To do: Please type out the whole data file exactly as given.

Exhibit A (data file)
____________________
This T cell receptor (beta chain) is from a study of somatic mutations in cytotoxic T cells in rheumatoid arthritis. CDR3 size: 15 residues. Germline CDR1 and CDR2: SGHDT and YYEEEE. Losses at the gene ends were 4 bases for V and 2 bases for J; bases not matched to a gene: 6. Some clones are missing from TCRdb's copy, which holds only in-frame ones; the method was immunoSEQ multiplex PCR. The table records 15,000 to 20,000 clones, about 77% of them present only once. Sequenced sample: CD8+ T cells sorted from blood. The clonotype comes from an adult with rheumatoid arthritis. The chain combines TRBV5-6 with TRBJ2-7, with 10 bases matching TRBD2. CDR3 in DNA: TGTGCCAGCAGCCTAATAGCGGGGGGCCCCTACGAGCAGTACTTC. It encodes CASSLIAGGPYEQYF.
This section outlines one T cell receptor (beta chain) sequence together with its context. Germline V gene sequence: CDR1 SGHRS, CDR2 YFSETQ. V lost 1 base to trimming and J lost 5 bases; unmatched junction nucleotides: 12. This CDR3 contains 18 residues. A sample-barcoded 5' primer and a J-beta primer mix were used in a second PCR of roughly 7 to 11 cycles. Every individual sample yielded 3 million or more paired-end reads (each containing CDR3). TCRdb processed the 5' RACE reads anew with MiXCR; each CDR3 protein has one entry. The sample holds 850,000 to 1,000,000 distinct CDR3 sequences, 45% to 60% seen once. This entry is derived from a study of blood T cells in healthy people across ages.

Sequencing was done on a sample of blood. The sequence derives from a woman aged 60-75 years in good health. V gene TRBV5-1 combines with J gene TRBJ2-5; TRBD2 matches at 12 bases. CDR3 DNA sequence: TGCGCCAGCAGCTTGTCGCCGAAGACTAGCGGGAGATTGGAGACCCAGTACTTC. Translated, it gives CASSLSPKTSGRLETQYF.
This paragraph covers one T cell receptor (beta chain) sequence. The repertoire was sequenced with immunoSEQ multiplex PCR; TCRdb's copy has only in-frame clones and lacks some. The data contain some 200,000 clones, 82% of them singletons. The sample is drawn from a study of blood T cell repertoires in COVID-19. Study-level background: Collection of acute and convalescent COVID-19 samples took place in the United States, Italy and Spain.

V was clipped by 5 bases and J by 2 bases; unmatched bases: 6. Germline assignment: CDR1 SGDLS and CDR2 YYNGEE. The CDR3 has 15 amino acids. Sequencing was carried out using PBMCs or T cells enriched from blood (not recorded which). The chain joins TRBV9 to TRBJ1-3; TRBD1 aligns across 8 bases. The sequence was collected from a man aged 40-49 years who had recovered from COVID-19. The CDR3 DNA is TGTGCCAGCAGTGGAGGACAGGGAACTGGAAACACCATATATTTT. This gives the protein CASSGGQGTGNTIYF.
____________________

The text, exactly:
This T cell receptor (beta chain) is from a study of somatic mutations in cytotoxic T cells in rheumatoid arthritis. CDR3 size: 15 residues. Germline CDR1 and CDR2: SGHDT and YYEEEE. Losses at the gene ends were 4 bases for V and 2 bases for J; bases not matched to a gene: 6. Some clones are missing from TCRdb's copy, which holds only in-frame ones; the method was immunoSEQ multiplex PCR. The table records 15,000 to 20,000 clones, about 77% of them present only once. Sequenced sample: CD8+ T cells sorted from blood. The clonotype comes from an adult with rheumatoid arthritis. The chain combines TRBV5-6 with TRBJ2-7, with 10 bases matching TRBD2. CDR3 in DNA: TGTGCCAGCAGCCTAATAGCGGGGGGCCCCTACGAGCAGTACTTC. It encodes CASSLIAGGPYEQYF.
This section outlines one T cell receptor (beta chain) sequence together with its context. Germline V gene sequence: CDR1 SGHRS, CDR2 YFSETQ. V lost 1 base to trimming and J lost 5 bases; unmatched junction nucleotides: 12. This CDR3 contains 18 residues. A sample-barcoded 5' primer and a J-beta primer mix were used in a second PCR of roughly 7 to 11 cycles. Every individual sample yielded 3 million or more paired-end reads (each containing CDR3). TCRdb processed the 5' RACE reads anew with MiXCR; each CDR3 protein has one entry. The sample holds 850,000 to 1,000,000 distinct CDR3 sequences, 45% to 60% seen once. This entry is derived from a study of blood T cells in healthy people across ages.

Sequencing was done on a sample of blood. The sequence derives from a woman aged 60-75 years in good health. V gene TRBV5-1 combines with J gene TRBJ2-5; TRBD2 matches at 12 bases. CDR3 DNA sequence: TGCGCCAGCAGCTTGTCGCCGAAGACTAGCGGGAGATTGGAGACCCAGTACTTC. Translated, it gives CASSLSPKTSGRLETQYF.
This paragraph covers one T cell receptor (beta chain) sequence. The repertoire was sequenced with immunoSEQ multiplex PCR; TCRdb's copy has only in-frame clones and lacks some. The data contain some 200,000 clones, 82% of them singletons. The sample is drawn from a study of blood T cell repertoires in COVID-19. Study-level background: Collection of acute and convalescent COVID-19 samples took place in the United States, Italy and Spain.

V was clipped by 5 bases and J by 2 bases; unmatched bases: 6. Germline assignment: CDR1 SGDLS and CDR2 YYNGEE. The CDR3 has 15 amino acids. Sequencing was carried out using PBMCs or T cells enriched from blood (not recorded which). The chain joins TRBV9 to TRBJ1-3; TRBD1 aligns across 8 bases. The sequence was collected from a man aged 40-49 years who had recovered from COVID-19. The CDR3 DNA is TGTGCCAGCAGTGGAGGACAGGGAACTGGAAACACCATATATTTT. This gives the protein CASSGGQGTGNTIYF.